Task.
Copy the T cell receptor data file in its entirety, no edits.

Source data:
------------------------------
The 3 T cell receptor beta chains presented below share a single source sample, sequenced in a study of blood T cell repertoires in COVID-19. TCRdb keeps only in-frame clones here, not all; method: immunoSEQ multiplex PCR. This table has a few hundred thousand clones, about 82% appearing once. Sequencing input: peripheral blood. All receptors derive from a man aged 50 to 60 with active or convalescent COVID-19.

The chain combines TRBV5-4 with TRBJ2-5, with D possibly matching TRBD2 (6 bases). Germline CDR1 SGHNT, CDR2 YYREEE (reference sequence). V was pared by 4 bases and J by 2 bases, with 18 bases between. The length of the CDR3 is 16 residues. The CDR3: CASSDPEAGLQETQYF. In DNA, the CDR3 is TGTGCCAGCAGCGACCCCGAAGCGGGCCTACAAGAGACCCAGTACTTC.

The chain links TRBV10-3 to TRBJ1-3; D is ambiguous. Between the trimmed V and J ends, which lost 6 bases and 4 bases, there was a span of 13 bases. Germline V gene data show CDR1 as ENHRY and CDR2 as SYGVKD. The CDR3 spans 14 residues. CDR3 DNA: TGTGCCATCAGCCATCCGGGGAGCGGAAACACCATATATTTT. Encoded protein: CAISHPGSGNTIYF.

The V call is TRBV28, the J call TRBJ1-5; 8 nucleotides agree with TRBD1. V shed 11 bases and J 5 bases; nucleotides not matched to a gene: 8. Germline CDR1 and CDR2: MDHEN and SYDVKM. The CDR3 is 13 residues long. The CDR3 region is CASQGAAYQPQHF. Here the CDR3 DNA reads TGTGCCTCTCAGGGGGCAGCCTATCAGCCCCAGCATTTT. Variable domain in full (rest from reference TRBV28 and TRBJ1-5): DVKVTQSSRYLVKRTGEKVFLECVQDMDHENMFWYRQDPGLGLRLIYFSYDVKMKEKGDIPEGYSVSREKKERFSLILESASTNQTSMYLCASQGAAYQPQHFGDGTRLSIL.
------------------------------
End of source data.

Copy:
The 3 T cell receptor beta chains presented below share a single source sample, sequenced in a study of blood T cell repertoires in COVID-19. TCRdb keeps only in-frame clones here, not all; method: immunoSEQ multiplex PCR. This table has a few hundred thousand clones, about 82% appearing once. Sequencing input: peripheral blood. All receptors derive from a man aged 50 to 60 with active or convalescent COVID-19.

The chain combines TRBV5-4 with TRBJ2-5, with D possibly matching TRBD2 (6 bases). Germline CDR1 SGHNT, CDR2 YYREEE (reference sequence). V was pared by 4 bases and J by 2 bases, with 18 bases between. The length of the CDR3 is 16 residues. The CDR3: CASSDPEAGLQETQYF. In DNA, the CDR3 is TGTGCCAGCAGCGACCCCGAAGCGGGCCTACAAGAGACCCAGTACTTC.

The chain links TRBV10-3 to TRBJ1-3; D is ambiguous. Between the trimmed V and J ends, which lost 6 bases and 4 bases, there was a span of 13 bases. Germline V gene data show CDR1 as ENHRY and CDR2 as SYGVKD. The CDR3 spans 14 residues. CDR3 DNA: TGTGCCATCAGCCATCCGGGGAGCGGAAACACCATATATTTT. Encoded protein: CAISHPGSGNTIYF.

The V call is TRBV28, the J call TRBJ1-5; 8 nucleotides agree with TRBD1. V shed 11 bases and J 5 bases; nucleotides not matched to a gene: 8. Germline CDR1 and CDR2: MDHEN and SYDVKM. The CDR3 is 13 residues long. The CDR3 region is CASQGAAYQPQHF. Here the CDR3 DNA reads TGTGCCTCTCAGGGGGCAGCCTATCAGCCCCAGCATTTT. Variable domain in full (rest from reference TRBV28 and TRBJ1-5): DVKVTQSSRYLVKRTGEKVFLECVQDMDHENMFWYRQDPGLGLRLIYFSYDVKMKEKGDIPEGYSVSREKKERFSLILESASTNQTSMYLCASQGAAYQPQHFGDGTRLSIL.